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Conflict and Public Involvement: Measuring Consensus

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In three cases after Forest Service public involvement processes had been completed, many participants still had stereotyped misconceptions of the agency's position on use of land areas. Perceived disagreement was twice as great as actual disagreement. Membership in a conservation group was a primary variable associated with continued perception of polarization.

Document Type: Journal Article

Affiliations: Professor of Educational Psychology, West Virginia University, Morgantown

Publication date: December 1, 1979

More about this publication?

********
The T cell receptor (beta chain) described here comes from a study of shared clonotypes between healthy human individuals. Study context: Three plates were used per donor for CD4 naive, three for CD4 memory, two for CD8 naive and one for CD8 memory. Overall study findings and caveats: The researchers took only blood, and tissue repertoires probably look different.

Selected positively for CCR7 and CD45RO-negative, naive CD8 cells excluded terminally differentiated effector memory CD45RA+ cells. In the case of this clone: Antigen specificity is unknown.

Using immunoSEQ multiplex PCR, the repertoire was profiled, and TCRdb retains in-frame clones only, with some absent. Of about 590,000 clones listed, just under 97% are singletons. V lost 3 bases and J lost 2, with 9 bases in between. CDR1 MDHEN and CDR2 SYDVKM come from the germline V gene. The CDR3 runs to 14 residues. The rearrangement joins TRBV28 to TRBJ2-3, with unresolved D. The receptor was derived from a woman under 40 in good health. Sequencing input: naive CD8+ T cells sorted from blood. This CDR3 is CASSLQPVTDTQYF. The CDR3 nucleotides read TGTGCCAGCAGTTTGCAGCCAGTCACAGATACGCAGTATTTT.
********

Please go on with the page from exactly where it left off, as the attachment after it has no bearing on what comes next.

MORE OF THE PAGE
• The Journal of Forestry is the most widely circulated scholarly forestry journal in the world. In print since 1902, the Journal has received several national awards for excellence. The mission of the Journal of Forestry is to advance the profession of forestry by keeping forest management professionals informed about significant developments and ideas in the many facets of forestry: economics, education and communication, entomology and pathology, fire, forest ecology, geospatial technologies, history, international forestry, measurements, policy, recreation, silviculture, social sciences, soils and hydrology, urban and community forestry, utilization and engineering, and wildlife management. The Journal is published bimonthly: January, March, May, July, September, and November.
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